Teaching Skills through Literature

Saleh Ahmed Saif Abdulmughni

Abstract


This study tries to investigate the contributory factors in the success and failure in teaching of the four language skills through teaching of literature because literature is critically and crucially relevant to the evolution of a literary sensibility. The basic end of literature is to read which develops reading skills and to reinterpret the dynamics of a given society. In this process the language skills are actually manifested. Literature, if we deconstruct the term involves two stages of reading; one that is the text, and second; the subsequent evaluation which entails the ability to break the text and trace the possibilities of meanings. This cannot be done without a proper perspective of the literary and linguistic mind, and the very act of interpretation amply appropriates reading skills. Literature fundamentally helps to develop the spirit of inquiry and the variety of thoughts involved in the representation of the text and; therefore, the study of literature enhances the ability to think beyond what you have been provided with and also to be equipped with a quizzical bent of mind that seeks to establish the competence to question what is read as a matter of literary text. This makes the learner naturally acquire the language from the literary context and consequently develop the language skills. Teaching of language through literature has been a tested method as literary texts are so complete with vocabulary, the terrain of thoughts, the diversity of human encounters and the complexity of experiences. In the process of deconstructing a text, one comes across umpteen shades of thoughts conceived and delivered in a compressed form. Also the decoding of the language given its symbolic structure greatly enhances the prospects of independent thinking and writing. In this way the written skills are widely developed. A text is a bundle of thoughts clad in a complicated web of linguistic sophistication, and the sophistry alone suffices to constitute a challenge to break through the cordon of words that are generally ambiguous that provides an appropriate exposure to the complex patterns of language. Literature entails both the ambiguity of thoughts and the diversity of linguistic representations and therefore it is pertinent to stick to the teaching of literature as a means of decoding the language. It raises the range of vocabulary and the canvass of thoughts. If a novel is picked up for evaluation, the first task is the evaluation of the time background to suggest the socio-political tendencies, the words which are not commonly used, and the thoughts that are dressed in a highly complex form call for a more detailed engagement with the text. This is the best and perhaps the most effective way to develop the vocabulary, phrases, the stock of words, complex structures and the pieces of information compressed in a symbolic form. A novel is a document of thought expressed at a particular period and the language used can be extremely useful for the communication purposes even though they are words by the highly trained and proficient minds. However no literature can ever be seen in isolation from the language as 'language is culture'. Without a judicious selection of text the learner will be at a loss to understand the conflicting usage of language for the meaning of the word is not determined by the word alone, rather it is the context which determines its meaning. What can aid a learner, further, is the quality of mind in finding a method to respond to the situation as the teacher has their own limitations, and it will be difficult for a teacher to explain without a moderate exposure to the language or literature.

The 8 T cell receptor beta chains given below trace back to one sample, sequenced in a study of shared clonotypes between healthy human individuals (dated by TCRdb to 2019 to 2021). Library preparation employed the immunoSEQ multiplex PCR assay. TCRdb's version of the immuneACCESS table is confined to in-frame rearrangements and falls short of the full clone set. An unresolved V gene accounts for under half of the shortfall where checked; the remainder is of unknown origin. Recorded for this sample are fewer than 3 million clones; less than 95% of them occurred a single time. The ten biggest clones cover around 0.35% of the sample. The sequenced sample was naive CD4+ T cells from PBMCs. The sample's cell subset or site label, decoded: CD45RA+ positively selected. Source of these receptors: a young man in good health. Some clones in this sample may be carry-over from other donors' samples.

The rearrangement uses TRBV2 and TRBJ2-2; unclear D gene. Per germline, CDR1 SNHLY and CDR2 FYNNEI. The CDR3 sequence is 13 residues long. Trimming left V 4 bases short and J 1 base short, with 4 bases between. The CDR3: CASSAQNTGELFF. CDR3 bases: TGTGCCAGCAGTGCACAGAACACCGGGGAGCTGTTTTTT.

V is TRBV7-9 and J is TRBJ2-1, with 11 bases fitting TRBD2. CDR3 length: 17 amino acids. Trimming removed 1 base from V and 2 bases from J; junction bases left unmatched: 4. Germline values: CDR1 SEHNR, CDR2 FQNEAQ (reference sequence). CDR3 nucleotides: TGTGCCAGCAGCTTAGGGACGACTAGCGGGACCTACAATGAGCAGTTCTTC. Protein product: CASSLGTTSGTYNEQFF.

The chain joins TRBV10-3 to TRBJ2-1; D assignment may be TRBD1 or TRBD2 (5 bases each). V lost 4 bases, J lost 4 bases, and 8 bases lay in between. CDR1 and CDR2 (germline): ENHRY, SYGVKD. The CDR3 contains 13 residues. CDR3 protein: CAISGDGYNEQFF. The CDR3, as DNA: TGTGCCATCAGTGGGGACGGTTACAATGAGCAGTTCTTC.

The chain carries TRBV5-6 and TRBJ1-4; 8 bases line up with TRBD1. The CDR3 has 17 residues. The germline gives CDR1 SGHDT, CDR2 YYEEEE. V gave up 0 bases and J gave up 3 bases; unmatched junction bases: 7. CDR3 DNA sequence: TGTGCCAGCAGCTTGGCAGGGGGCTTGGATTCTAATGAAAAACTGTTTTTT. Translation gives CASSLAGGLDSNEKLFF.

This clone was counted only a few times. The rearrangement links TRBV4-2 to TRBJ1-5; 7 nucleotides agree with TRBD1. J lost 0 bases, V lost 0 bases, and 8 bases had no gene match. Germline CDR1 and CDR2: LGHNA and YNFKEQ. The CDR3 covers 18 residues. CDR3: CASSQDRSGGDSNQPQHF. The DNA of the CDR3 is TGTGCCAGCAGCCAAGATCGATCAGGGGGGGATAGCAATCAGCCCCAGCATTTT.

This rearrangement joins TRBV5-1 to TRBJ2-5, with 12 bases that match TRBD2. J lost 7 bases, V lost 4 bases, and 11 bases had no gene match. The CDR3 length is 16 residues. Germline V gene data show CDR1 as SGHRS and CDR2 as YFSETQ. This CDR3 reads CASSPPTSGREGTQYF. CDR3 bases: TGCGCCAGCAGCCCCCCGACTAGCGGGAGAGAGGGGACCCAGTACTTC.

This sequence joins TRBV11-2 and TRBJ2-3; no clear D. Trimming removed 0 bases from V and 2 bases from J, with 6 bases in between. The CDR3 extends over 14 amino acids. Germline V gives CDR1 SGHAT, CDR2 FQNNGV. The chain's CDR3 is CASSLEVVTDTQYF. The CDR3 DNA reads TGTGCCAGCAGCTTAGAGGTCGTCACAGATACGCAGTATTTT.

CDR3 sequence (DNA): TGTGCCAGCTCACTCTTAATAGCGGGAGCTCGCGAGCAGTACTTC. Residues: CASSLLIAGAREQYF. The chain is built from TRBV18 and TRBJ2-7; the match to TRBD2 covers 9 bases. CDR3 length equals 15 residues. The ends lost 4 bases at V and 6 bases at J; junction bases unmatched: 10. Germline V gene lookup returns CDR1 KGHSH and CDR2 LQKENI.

Keywords


Fourfold skills, foreign language learners, literary text, academic institutions, language patterns, teaching program, difficulties, context of the study, contributory factors of success, novel, drama, and poetry

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References


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DOI: http://dx.doi.org/10.7575/aiac.ijalel.v.5n.2p.10

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